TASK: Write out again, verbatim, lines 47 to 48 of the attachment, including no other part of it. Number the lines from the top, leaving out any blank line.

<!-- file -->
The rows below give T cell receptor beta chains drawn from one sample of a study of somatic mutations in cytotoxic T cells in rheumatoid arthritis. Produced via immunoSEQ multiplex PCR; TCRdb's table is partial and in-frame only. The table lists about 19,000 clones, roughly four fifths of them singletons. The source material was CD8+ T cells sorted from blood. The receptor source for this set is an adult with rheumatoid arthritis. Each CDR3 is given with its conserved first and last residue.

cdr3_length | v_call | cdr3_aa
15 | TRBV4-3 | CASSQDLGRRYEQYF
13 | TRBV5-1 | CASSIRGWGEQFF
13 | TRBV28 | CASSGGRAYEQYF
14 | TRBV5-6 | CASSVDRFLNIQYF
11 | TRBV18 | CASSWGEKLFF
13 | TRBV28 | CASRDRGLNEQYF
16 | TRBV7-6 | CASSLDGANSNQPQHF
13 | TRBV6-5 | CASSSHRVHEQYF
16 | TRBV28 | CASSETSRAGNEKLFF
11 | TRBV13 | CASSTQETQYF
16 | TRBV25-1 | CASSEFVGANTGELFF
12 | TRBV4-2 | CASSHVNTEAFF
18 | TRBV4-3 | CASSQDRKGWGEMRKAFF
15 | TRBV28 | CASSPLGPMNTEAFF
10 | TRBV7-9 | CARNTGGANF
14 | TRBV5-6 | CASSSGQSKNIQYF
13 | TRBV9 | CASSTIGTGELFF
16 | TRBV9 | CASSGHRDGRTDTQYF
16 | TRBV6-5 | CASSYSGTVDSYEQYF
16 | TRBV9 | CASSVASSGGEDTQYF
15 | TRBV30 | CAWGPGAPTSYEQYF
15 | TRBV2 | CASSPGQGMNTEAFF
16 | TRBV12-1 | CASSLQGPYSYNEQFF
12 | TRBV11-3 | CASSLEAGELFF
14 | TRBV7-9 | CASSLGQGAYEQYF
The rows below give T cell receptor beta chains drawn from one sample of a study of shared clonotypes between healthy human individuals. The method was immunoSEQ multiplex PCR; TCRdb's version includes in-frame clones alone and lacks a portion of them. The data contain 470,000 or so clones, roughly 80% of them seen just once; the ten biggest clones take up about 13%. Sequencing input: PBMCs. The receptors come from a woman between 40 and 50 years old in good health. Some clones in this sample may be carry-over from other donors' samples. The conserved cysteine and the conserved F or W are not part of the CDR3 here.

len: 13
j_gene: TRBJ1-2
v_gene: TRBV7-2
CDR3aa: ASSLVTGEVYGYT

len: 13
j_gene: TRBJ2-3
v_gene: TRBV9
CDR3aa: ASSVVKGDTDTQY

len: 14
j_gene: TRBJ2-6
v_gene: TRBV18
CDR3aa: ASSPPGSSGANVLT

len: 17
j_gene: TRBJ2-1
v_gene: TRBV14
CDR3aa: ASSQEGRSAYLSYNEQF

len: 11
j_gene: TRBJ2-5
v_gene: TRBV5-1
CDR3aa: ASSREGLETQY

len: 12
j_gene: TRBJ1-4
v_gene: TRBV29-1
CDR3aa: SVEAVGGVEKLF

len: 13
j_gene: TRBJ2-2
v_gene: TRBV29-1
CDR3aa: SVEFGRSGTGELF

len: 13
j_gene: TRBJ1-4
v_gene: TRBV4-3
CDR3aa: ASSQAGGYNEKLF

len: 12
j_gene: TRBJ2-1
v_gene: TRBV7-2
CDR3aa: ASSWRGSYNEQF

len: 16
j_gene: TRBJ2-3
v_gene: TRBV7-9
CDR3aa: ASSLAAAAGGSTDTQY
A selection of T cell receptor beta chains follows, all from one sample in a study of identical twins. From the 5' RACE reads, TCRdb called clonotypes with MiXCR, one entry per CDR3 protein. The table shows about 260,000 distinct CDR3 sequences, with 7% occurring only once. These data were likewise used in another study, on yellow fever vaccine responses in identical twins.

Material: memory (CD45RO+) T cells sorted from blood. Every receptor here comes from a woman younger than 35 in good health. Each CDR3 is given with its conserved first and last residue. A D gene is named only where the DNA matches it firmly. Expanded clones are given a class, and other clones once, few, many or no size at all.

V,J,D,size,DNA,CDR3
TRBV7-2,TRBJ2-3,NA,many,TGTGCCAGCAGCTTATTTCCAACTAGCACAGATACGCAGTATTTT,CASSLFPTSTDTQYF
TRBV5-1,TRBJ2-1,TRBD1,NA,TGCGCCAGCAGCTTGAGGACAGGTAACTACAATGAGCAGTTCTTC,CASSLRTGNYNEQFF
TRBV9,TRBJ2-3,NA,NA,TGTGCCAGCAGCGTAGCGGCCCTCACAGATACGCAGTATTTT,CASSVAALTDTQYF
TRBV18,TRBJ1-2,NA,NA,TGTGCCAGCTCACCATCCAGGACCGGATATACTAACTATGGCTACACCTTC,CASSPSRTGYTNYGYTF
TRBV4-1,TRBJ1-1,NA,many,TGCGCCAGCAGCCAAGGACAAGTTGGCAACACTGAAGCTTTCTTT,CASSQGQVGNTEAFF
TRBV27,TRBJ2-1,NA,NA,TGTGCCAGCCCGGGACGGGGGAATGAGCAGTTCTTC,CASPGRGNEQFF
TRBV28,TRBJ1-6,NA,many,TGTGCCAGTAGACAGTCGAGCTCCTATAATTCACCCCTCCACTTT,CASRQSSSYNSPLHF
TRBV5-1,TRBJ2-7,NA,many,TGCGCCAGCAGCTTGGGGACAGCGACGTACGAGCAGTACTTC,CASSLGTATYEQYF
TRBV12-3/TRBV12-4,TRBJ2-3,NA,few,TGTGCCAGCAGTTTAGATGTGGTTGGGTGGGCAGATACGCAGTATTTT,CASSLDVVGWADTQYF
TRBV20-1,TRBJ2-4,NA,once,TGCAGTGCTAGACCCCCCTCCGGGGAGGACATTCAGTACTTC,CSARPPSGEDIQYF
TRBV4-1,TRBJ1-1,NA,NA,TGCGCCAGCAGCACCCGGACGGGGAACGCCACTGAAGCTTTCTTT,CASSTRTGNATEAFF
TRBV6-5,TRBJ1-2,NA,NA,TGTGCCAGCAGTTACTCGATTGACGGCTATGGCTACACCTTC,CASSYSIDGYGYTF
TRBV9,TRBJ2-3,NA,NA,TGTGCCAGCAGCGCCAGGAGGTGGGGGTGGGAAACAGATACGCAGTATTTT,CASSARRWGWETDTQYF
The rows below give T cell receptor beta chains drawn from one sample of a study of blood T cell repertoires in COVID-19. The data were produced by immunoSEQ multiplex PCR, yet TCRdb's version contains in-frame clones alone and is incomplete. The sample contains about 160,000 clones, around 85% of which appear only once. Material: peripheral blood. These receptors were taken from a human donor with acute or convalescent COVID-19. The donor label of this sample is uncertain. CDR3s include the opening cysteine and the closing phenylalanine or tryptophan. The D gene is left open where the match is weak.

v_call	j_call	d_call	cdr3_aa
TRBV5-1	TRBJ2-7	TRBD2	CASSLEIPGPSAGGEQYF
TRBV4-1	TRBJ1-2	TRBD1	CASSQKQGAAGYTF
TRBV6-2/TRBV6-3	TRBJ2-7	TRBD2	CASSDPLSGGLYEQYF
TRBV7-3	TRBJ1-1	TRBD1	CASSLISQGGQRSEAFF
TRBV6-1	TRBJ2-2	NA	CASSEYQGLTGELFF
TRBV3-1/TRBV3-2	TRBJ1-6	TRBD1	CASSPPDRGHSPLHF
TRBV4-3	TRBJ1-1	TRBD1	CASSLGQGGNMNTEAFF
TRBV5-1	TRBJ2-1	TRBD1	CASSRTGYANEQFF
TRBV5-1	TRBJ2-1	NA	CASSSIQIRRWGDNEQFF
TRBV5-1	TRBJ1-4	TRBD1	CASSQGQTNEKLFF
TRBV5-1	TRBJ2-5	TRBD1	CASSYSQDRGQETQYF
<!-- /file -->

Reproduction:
v_gene: TRBV5-1
CDR3aa: ASSREGLETQY